Most historians date the end of the Western Roman Empire to 476 (A.D.) when Emperor Romulus Augustus was deposed. However the Eastern Roman Empire (The Byzantine Empire) survived until the fall of Constantinople in 1453 AD. At its peak, the Roman Empire stretched from Britain in the West, throughout most of Western, Central, and Eastern Europe, and into Asia Minor. Valuables such as coins and jewelry as well as more ordinary personal and household articles were commonly buried for safekeeping, and inevitably these ancient citizens would succumb to one of the many perils of the ancient world. Oftentimes the survivors of these individuals did not know where the valuables had been buried, and today, two thousand years later caches of coins and jewelry, as well as household and personal possessions are still commonly uncovered throughout Europe and Asia Minor.
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Most of the items I offer come from the collection of a family friend who was active in the field of Archaeology for over forty years. However many of the items also come from purchases I make in Eastern Europe, India, and from the Levant (Eastern Mediterranean/Near East) from various institutions and dealers. Though I have always had an interest in archaeology, my own academic background was in sociology and cultural anthropology. After my retirement however, I found myself drawn to archaeology as well. Aside from my own personal collection, I have made extensive and frequent additions of my own via purchases on Ebay (of course), as well as many purchases from both dealers and institutions throughout the world – but especially in the Near East and in Eastern Europe. I spend over half of my year out of the United States, and have spent much of my life either in India or Eastern Europe. In fact much of what we generate on Yahoo, Amazon and Ebay goes to support The Hermitage Museum in St. Petersburg, as well as some other worthy institutions in Europe connected with Anthropology and Archaeology.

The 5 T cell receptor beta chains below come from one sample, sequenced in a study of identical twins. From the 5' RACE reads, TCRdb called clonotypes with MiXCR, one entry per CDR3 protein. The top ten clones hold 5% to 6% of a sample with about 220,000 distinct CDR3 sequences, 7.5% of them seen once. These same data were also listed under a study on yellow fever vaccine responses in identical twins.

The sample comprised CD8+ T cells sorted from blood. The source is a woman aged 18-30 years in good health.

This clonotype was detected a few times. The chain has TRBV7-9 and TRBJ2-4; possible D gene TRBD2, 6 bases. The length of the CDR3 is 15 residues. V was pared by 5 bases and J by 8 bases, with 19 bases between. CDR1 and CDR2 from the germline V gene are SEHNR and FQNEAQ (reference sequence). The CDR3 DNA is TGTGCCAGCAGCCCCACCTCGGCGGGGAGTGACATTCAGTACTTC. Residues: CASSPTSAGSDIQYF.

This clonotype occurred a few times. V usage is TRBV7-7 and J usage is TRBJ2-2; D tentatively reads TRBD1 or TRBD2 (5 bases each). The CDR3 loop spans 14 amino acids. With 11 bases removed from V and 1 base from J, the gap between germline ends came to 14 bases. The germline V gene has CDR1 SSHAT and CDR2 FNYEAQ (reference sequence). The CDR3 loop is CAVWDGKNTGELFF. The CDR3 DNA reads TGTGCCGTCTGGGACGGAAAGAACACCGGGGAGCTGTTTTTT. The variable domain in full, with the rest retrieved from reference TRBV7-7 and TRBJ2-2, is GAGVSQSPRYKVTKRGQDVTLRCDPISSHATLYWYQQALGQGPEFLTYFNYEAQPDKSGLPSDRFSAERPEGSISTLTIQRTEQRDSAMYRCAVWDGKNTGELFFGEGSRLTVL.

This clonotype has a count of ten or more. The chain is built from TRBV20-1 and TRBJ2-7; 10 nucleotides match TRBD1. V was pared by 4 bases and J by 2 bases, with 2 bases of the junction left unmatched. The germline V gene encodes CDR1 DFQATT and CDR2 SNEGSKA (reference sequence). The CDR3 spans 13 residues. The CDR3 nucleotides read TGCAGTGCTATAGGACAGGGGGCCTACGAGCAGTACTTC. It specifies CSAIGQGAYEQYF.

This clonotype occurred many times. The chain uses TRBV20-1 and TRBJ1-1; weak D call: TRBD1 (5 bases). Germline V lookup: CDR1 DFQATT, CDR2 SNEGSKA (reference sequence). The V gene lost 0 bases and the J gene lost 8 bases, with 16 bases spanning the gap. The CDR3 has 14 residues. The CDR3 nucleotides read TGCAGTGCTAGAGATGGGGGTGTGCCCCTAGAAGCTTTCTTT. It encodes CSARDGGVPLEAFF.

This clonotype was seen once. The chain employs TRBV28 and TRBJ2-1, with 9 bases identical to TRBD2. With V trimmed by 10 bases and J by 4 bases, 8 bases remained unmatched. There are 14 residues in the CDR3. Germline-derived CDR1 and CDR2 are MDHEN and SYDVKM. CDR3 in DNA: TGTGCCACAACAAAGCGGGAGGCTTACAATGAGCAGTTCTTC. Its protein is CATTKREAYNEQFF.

I acquire some small but interesting collections overseas from time-to-time, and have as well some duplicate items within my own collection which I occasionally decide to part with. Though I have a collection of ancient coins numbering in the tens of thousands, my primary interest is in ancient jewelry. My wife also is an active participant in the “business” of antique and ancient jewelry, and is from Russia. I would be happy to provide you with a certificate/guarantee of authenticity for any item you purchase from me. There is a $2 fee for mailing under separate cover. Whenever I am overseas I have made arrangements for purchases to be shipped out via domestic mail. If I am in the field, you may have to wait for a week or two for a COA to arrive via international air mail. But you can be sure your purchase will arrive properly packaged and promptly – even if I am absent. And when I am in a remote field location with merely a notebook computer, at times I am not able to access my email for a day or two, so be patient, I will always respond to every email. Please see our "ADDITIONAL TERMS OF SALE."